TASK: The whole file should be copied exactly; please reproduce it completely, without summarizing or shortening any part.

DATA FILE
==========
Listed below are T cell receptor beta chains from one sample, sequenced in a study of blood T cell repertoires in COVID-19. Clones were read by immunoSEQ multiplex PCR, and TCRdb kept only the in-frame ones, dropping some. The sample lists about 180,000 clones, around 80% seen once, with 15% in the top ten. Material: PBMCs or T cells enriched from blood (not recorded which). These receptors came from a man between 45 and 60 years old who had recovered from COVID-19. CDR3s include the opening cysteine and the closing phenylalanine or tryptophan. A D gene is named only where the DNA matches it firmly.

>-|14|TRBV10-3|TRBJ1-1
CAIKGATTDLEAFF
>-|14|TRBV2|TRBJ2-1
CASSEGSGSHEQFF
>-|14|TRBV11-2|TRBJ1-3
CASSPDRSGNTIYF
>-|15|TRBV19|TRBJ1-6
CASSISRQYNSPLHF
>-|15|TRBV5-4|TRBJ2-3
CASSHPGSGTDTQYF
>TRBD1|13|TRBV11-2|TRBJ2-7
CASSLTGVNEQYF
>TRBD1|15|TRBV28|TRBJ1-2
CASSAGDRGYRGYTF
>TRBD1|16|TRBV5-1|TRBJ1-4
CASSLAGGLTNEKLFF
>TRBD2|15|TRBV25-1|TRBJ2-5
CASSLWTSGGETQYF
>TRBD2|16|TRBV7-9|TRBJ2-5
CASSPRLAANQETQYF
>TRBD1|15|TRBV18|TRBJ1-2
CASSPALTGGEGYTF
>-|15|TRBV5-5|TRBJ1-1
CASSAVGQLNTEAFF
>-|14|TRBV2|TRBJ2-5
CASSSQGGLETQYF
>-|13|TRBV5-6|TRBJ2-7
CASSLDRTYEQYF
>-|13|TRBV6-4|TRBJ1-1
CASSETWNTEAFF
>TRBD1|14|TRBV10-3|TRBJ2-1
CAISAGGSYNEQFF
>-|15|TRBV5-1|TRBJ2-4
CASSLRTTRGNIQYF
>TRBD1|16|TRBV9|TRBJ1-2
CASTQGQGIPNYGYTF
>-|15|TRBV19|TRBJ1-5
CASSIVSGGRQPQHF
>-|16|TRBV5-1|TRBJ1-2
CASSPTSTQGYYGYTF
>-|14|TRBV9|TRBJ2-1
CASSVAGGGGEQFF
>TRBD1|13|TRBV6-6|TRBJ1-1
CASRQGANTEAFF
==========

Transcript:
Listed below are T cell receptor beta chains from one sample, sequenced in a study of blood T cell repertoires in COVID-19. Clones were read by immunoSEQ multiplex PCR, and TCRdb kept only the in-frame ones, dropping some. The sample lists about 180,000 clones, around 80% seen once, with 15% in the top ten. Material: PBMCs or T cells enriched from blood (not recorded which). These receptors came from a man between 45 and 60 years old who had recovered from COVID-19. CDR3s include the opening cysteine and the closing phenylalanine or tryptophan. A D gene is named only where the DNA matches it firmly.

>-|14|TRBV10-3|TRBJ1-1
CAIKGATTDLEAFF
>-|14|TRBV2|TRBJ2-1
CASSEGSGSHEQFF
>-|14|TRBV11-2|TRBJ1-3
CASSPDRSGNTIYF
>-|15|TRBV19|TRBJ1-6
CASSISRQYNSPLHF
>-|15|TRBV5-4|TRBJ2-3
CASSHPGSGTDTQYF
>TRBD1|13|TRBV11-2|TRBJ2-7
CASSLTGVNEQYF
>TRBD1|15|TRBV28|TRBJ1-2
CASSAGDRGYRGYTF
>TRBD1|16|TRBV5-1|TRBJ1-4
CASSLAGGLTNEKLFF
>TRBD2|15|TRBV25-1|TRBJ2-5
CASSLWTSGGETQYF
>TRBD2|16|TRBV7-9|TRBJ2-5
CASSPRLAANQETQYF
>TRBD1|15|TRBV18|TRBJ1-2
CASSPALTGGEGYTF
>-|15|TRBV5-5|TRBJ1-1
CASSAVGQLNTEAFF
>-|14|TRBV2|TRBJ2-5
CASSSQGGLETQYF
>-|13|TRBV5-6|TRBJ2-7
CASSLDRTYEQYF
>-|13|TRBV6-4|TRBJ1-1
CASSETWNTEAFF
>TRBD1|14|TRBV10-3|TRBJ2-1
CAISAGGSYNEQFF
>-|15|TRBV5-1|TRBJ2-4
CASSLRTTRGNIQYF
>TRBD1|16|TRBV9|TRBJ1-2
CASTQGQGIPNYGYTF
>-|15|TRBV19|TRBJ1-5
CASSIVSGGRQPQHF
>-|16|TRBV5-1|TRBJ1-2
CASSPTSTQGYYGYTF
>-|14|TRBV9|TRBJ2-1
CASSVAGGGGEQFF
>TRBD1|13|TRBV6-6|TRBJ1-1
CASRQGANTEAFF